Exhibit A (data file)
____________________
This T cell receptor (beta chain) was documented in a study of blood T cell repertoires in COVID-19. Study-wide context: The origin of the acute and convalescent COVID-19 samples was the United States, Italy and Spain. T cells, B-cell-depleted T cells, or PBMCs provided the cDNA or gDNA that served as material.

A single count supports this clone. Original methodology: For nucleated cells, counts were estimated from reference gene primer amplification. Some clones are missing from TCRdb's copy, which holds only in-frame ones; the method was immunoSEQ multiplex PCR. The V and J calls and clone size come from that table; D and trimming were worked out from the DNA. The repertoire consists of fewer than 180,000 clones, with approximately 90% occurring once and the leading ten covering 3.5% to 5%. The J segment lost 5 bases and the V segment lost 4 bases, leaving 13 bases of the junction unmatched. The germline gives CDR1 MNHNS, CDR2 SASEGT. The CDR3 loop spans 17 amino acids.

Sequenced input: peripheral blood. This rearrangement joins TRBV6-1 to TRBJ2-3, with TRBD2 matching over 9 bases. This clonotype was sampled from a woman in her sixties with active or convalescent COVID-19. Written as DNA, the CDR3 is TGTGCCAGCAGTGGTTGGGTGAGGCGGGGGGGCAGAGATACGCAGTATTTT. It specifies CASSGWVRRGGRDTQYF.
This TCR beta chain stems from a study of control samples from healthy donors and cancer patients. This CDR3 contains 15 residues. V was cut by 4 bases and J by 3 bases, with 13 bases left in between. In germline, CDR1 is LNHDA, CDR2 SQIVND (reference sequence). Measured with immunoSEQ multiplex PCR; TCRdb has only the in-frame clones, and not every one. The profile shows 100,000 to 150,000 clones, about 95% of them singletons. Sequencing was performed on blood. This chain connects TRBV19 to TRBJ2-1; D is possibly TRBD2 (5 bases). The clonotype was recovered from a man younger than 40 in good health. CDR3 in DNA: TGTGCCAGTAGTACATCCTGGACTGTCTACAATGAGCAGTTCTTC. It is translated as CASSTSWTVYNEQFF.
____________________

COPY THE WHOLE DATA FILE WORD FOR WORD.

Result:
This T cell receptor (beta chain) was documented in a study of blood T cell repertoires in COVID-19. Study-wide context: The origin of the acute and convalescent COVID-19 samples was the United States, Italy and Spain. T cells, B-cell-depleted T cells, or PBMCs provided the cDNA or gDNA that served as material.

A single count supports this clone. Original methodology: For nucleated cells, counts were estimated from reference gene primer amplification. Some clones are missing from TCRdb's copy, which holds only in-frame ones; the method was immunoSEQ multiplex PCR. The V and J calls and clone size come from that table; D and trimming were worked out from the DNA. The repertoire consists of fewer than 180,000 clones, with approximately 90% occurring once and the leading ten covering 3.5% to 5%. The J segment lost 5 bases and the V segment lost 4 bases, leaving 13 bases of the junction unmatched. The germline gives CDR1 MNHNS, CDR2 SASEGT. The CDR3 loop spans 17 amino acids.

Sequenced input: peripheral blood. This rearrangement joins TRBV6-1 to TRBJ2-3, with TRBD2 matching over 9 bases. This clonotype was sampled from a woman in her sixties with active or convalescent COVID-19. Written as DNA, the CDR3 is TGTGCCAGCAGTGGTTGGGTGAGGCGGGGGGGCAGAGATACGCAGTATTTT. It specifies CASSGWVRRGGRDTQYF.
This TCR beta chain stems from a study of control samples from healthy donors and cancer patients. This CDR3 contains 15 residues. V was cut by 4 bases and J by 3 bases, with 13 bases left in between. In germline, CDR1 is LNHDA, CDR2 SQIVND (reference sequence). Measured with immunoSEQ multiplex PCR; TCRdb has only the in-frame clones, and not every one. The profile shows 100,000 to 150,000 clones, about 95% of them singletons. Sequencing was performed on blood. This chain connects TRBV19 to TRBJ2-1; D is possibly TRBD2 (5 bases). The clonotype was recovered from a man younger than 40 in good health. CDR3 in DNA: TGTGCCAGTAGTACATCCTGGACTGTCTACAATGAGCAGTTCTTC. It is translated as CASSTSWTVYNEQFF.